Cowen decided on bank guarantee 'after talks with Lenihan that night'
Published 17/06/2015 | 02:30
Former Taoiseach Brian Cowen ultimately decided to introduce the €440bn blanket bank guarantee after a private conversation with his finance minister Brian Lenihan on the night in question, the Oireachtas Banking Inquiry will hear today.
The inquiry has also decided to refer the leaking of evidence to be heard tomorrow to a national newspaper to the gardaí for investigation.
The then secretary general of the Department of Finance, David Doyle, is expected to say that Anglo Irish Bank was out of cash on the night of September 29, 2008, yet the financial regulator said the bank was still solvent and profitable.
The Irish Independent understands that Mr Doyle will detail his account of the dramatic events on the fateful night when he appears at the inquiry later today.
He is to say that the two banks - AIB and Bank of Ireland - which approached the government that night, expressed grave concerns as to the potential impact of Anglo Irish Bank on the wider system.
He is likely to say they also expressly sought a broader guarantee for all six banks, which would appear to contradict earlier evidence from former AIB CEO Eugene Sheehy that they sought a more limited guarantee, which excluded Anglo and Irish Nationwide.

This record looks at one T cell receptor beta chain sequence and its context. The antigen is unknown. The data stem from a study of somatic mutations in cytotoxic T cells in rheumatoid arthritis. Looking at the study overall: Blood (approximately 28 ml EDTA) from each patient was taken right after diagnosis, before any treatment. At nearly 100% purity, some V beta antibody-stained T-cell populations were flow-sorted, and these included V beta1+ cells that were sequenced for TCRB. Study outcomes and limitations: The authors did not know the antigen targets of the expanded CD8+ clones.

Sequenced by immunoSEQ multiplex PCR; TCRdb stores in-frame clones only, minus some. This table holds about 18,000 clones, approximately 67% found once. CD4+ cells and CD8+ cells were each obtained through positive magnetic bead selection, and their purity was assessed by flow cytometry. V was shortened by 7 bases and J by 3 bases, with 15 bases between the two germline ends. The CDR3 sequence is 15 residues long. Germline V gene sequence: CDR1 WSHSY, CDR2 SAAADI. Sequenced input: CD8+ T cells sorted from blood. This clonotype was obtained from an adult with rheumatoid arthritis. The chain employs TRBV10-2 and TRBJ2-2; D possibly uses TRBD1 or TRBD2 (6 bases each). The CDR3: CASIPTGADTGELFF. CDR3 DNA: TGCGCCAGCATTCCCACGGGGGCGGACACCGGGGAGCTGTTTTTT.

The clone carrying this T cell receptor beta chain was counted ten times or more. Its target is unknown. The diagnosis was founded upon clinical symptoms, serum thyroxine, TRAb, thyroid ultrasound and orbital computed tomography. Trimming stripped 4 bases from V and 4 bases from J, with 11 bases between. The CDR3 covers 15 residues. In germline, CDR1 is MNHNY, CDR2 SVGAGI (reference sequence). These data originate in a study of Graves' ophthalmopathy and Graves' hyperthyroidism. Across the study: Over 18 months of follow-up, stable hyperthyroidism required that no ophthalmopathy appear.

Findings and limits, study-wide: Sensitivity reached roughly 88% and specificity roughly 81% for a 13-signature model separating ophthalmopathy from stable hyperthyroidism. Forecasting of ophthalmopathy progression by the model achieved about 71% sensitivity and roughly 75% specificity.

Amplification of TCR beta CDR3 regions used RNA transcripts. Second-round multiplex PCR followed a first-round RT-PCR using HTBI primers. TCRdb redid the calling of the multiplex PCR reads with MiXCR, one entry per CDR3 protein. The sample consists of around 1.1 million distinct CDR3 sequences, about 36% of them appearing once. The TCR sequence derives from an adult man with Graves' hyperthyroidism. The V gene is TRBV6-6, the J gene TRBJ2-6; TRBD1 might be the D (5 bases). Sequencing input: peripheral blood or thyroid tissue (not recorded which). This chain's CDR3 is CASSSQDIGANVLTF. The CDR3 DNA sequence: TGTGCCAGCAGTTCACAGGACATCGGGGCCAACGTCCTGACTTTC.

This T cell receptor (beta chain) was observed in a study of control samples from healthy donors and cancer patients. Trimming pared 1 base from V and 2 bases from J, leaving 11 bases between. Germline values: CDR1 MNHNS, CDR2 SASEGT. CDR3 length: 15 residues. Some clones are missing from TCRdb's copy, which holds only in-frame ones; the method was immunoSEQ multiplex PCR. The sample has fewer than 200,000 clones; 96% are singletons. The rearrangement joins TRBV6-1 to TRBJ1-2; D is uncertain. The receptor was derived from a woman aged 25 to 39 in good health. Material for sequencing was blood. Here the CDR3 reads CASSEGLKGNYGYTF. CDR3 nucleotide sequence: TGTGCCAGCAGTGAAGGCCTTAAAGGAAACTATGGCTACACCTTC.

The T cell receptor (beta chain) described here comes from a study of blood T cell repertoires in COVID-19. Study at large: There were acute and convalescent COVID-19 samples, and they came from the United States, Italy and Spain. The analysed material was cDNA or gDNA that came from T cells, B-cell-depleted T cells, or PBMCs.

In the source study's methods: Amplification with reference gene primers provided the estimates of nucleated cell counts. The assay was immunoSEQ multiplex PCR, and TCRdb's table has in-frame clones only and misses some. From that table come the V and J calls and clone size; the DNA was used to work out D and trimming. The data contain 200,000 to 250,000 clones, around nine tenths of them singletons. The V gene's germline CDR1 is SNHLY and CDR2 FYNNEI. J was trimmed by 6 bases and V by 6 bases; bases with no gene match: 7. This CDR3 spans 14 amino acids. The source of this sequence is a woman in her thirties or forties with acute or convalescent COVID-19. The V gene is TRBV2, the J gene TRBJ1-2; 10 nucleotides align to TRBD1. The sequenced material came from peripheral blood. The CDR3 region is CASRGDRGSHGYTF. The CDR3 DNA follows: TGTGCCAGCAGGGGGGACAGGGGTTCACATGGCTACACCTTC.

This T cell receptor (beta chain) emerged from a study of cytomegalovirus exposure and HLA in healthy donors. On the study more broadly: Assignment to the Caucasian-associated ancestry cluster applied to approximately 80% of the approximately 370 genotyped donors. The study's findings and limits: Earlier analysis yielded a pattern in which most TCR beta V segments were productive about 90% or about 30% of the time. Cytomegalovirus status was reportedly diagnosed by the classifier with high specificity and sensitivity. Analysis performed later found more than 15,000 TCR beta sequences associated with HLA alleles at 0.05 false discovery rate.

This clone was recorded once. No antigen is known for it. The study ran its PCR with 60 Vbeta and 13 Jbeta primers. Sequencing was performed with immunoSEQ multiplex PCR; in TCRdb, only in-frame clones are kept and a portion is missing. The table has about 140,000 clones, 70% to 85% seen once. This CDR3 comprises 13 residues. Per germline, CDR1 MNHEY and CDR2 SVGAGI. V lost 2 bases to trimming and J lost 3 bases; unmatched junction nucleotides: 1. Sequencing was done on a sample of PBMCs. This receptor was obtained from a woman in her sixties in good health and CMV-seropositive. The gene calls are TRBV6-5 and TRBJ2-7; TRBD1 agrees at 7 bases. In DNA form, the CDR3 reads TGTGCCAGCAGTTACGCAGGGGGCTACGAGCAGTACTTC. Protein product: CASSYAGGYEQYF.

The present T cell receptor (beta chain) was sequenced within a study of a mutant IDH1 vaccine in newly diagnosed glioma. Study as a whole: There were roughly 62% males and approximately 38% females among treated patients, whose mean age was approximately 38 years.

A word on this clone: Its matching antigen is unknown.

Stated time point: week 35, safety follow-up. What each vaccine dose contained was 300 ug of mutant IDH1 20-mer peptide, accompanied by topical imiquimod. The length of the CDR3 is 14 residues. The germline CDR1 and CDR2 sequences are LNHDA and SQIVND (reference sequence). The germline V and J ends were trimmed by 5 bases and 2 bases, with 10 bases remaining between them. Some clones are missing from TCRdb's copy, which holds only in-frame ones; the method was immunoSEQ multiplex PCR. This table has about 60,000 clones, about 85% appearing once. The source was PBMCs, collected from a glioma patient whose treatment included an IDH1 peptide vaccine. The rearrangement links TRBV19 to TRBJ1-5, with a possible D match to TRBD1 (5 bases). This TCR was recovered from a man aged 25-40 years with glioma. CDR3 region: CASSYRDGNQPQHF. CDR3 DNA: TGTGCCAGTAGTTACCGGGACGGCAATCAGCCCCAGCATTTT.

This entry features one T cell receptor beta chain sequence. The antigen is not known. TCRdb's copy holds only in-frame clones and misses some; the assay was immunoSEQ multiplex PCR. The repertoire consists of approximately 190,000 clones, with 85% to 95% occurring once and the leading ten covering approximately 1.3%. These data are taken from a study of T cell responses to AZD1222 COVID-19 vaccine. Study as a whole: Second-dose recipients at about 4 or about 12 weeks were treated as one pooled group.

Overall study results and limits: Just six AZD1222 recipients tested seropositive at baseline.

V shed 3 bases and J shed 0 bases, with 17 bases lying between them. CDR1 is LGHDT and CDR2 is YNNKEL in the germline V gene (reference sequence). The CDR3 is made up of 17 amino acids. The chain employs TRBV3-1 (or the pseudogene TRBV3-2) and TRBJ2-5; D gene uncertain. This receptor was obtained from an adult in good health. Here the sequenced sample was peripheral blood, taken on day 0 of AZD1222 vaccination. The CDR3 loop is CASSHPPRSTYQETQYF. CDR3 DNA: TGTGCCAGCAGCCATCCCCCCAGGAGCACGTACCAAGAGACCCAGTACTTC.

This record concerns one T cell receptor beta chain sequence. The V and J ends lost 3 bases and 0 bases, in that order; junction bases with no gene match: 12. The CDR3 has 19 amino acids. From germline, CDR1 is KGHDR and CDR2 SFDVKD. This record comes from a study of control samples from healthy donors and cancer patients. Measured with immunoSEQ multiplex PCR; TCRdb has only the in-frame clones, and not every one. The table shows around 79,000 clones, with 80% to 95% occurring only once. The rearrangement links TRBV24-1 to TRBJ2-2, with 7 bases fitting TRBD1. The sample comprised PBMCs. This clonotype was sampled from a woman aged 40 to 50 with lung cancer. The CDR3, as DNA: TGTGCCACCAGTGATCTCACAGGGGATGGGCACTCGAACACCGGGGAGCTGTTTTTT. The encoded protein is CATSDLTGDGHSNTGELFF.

It is expected he will say that through the night, the pros and cons of either nationalising Anglo and having a guarantee for the rest of the banks versus a blanket guarantee, were debated several times. He will say the main viewpoints in the debate were that there was a strong case for an immediate nationalisation of Anglo.
However, the main opposing view was that nationalisation at that point could lead to an undermining of the banks and the guarantee, Mr Doyle is expected to tell the inquiry.
He is expected to go on to say that Mr Cowen and Mr Lenihan left the room at one point and on their return, it is his recollection that Mr Cowen said they had decided to recommend a guarantee to the Cabinet and that Anglo would not be nationalised.
Mr Doyle is expected also to say that one of the main reasons against nationalisation was the view from the European Central Bank that no bank should be allowed to fail.
Meanwhile, the inquiry is to refer an alleged leak of material to An Garda Síochána.
In a statement, the inquiry said the statement of witness Kevin Cardiff was "confidential" and that its publication may constitute a criminal offence. Mr Cardiff is the former secretary general of the Department of Finance. He is due to appear in front of the inquiry tomorrow.
His lengthy statement was published in a Sunday newspaper - prompting the inquiry to decide today to refer the matter to gardaí. "The concern for the committee is that the documentation in its totality has a particular legal protection and, in that light, the committee is writing to the relevant person(s) who were sent the documentation and the media outlets which are now in possession of documentation to remind them that to publish the documents would be an offence," the statement said.
Meanwhile, businessman Denis O'Brien will not be compelled to appear before the inquiry. The committee decided against calling him in, despite calls from Fianna Fáil TD Michael McGrath for him to appear.